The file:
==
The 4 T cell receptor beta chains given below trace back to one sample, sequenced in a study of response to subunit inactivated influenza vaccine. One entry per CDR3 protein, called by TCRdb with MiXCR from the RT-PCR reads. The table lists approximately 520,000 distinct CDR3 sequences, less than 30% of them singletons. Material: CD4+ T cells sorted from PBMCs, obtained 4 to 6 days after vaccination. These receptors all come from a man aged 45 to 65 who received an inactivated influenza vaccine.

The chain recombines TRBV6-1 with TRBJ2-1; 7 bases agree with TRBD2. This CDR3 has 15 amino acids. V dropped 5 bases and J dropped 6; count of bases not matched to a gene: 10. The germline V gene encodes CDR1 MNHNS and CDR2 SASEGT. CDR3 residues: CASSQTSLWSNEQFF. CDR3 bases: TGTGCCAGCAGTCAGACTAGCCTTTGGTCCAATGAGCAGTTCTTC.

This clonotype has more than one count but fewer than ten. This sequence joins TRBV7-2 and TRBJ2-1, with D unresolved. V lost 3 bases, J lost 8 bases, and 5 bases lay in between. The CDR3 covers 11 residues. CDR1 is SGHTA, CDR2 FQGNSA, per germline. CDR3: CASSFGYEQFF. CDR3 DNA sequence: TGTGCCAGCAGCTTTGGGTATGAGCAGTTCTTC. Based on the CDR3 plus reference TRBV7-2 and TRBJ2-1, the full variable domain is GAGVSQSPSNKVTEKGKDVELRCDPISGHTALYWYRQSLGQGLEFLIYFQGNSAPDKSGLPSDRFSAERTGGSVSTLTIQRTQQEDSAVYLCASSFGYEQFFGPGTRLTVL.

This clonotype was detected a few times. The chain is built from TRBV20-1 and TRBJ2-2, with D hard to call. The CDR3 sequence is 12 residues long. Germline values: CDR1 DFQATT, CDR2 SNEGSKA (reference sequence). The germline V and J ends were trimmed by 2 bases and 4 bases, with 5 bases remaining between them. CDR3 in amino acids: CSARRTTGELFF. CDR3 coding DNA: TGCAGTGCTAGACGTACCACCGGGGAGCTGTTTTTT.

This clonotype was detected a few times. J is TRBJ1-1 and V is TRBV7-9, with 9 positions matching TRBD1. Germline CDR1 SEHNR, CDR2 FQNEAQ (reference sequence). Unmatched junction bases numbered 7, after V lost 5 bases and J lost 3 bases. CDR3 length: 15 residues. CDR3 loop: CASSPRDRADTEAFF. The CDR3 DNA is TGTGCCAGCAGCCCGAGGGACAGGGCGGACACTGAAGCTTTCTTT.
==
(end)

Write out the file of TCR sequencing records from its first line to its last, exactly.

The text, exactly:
The 4 T cell receptor beta chains given below trace back to one sample, sequenced in a study of response to subunit inactivated influenza vaccine. One entry per CDR3 protein, called by TCRdb with MiXCR from the RT-PCR reads. The table lists approximately 520,000 distinct CDR3 sequences, less than 30% of them singletons. Material: CD4+ T cells sorted from PBMCs, obtained 4 to 6 days after vaccination. These receptors all come from a man aged 45 to 65 who received an inactivated influenza vaccine.

The chain recombines TRBV6-1 with TRBJ2-1; 7 bases agree with TRBD2. This CDR3 has 15 amino acids. V dropped 5 bases and J dropped 6; count of bases not matched to a gene: 10. The germline V gene encodes CDR1 MNHNS and CDR2 SASEGT. CDR3 residues: CASSQTSLWSNEQFF. CDR3 bases: TGTGCCAGCAGTCAGACTAGCCTTTGGTCCAATGAGCAGTTCTTC.

This clonotype has more than one count but fewer than ten. This sequence joins TRBV7-2 and TRBJ2-1, with D unresolved. V lost 3 bases, J lost 8 bases, and 5 bases lay in between. The CDR3 covers 11 residues. CDR1 is SGHTA, CDR2 FQGNSA, per germline. CDR3: CASSFGYEQFF. CDR3 DNA sequence: TGTGCCAGCAGCTTTGGGTATGAGCAGTTCTTC. Based on the CDR3 plus reference TRBV7-2 and TRBJ2-1, the full variable domain is GAGVSQSPSNKVTEKGKDVELRCDPISGHTALYWYRQSLGQGLEFLIYFQGNSAPDKSGLPSDRFSAERTGGSVSTLTIQRTQQEDSAVYLCASSFGYEQFFGPGTRLTVL.

This clonotype was detected a few times. The chain is built from TRBV20-1 and TRBJ2-2, with D hard to call. The CDR3 sequence is 12 residues long. Germline values: CDR1 DFQATT, CDR2 SNEGSKA (reference sequence). The germline V and J ends were trimmed by 2 bases and 4 bases, with 5 bases remaining between them. CDR3 in amino acids: CSARRTTGELFF. CDR3 coding DNA: TGCAGTGCTAGACGTACCACCGGGGAGCTGTTTTTT.

This clonotype was detected a few times. J is TRBJ1-1 and V is TRBV7-9, with 9 positions matching TRBD1. Germline CDR1 SEHNR, CDR2 FQNEAQ (reference sequence). Unmatched junction bases numbered 7, after V lost 5 bases and J lost 3 bases. CDR3 length: 15 residues. CDR3 loop: CASSPRDRADTEAFF. The CDR3 DNA is TGTGCCAGCAGCCCGAGGGACAGGGCGGACACTGAAGCTTTCTTT.